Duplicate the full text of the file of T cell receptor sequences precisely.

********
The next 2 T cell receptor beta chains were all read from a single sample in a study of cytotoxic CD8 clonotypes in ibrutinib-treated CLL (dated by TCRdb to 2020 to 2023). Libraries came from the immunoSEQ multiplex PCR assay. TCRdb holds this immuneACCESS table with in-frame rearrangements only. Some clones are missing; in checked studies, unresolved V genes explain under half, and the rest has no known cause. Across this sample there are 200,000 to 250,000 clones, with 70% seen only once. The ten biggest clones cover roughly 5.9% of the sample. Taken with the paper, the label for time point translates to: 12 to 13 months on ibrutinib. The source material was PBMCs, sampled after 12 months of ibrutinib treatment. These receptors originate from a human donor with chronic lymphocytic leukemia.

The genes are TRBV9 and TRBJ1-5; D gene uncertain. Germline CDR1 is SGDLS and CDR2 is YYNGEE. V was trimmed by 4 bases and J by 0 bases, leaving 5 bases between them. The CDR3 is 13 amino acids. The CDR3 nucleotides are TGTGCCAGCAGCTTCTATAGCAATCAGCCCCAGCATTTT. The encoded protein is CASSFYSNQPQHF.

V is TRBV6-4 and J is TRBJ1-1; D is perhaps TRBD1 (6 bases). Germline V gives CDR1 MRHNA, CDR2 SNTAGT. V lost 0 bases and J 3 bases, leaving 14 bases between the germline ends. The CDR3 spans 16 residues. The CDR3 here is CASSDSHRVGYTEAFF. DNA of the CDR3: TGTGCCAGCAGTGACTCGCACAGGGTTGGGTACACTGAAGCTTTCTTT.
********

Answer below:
The next 2 T cell receptor beta chains were all read from a single sample in a study of cytotoxic CD8 clonotypes in ibrutinib-treated CLL (dated by TCRdb to 2020 to 2023). Libraries came from the immunoSEQ multiplex PCR assay. TCRdb holds this immuneACCESS table with in-frame rearrangements only. Some clones are missing; in checked studies, unresolved V genes explain under half, and the rest has no known cause. Across this sample there are 200,000 to 250,000 clones, with 70% seen only once. The ten biggest clones cover roughly 5.9% of the sample. Taken with the paper, the label for time point translates to: 12 to 13 months on ibrutinib. The source material was PBMCs, sampled after 12 months of ibrutinib treatment. These receptors originate from a human donor with chronic lymphocytic leukemia.

The genes are TRBV9 and TRBJ1-5; D gene uncertain. Germline CDR1 is SGDLS and CDR2 is YYNGEE. V was trimmed by 4 bases and J by 0 bases, leaving 5 bases between them. The CDR3 is 13 amino acids. The CDR3 nucleotides are TGTGCCAGCAGCTTCTATAGCAATCAGCCCCAGCATTTT. The encoded protein is CASSFYSNQPQHF.

V is TRBV6-4 and J is TRBJ1-1; D is perhaps TRBD1 (6 bases). Germline V gives CDR1 MRHNA, CDR2 SNTAGT. V lost 0 bases and J 3 bases, leaving 14 bases between the germline ends. The CDR3 spans 16 residues. The CDR3 here is CASSDSHRVGYTEAFF. DNA of the CDR3: TGTGCCAGCAGTGACTCGCACAGGGTTGGGTACACTGAAGCTTTCTTT.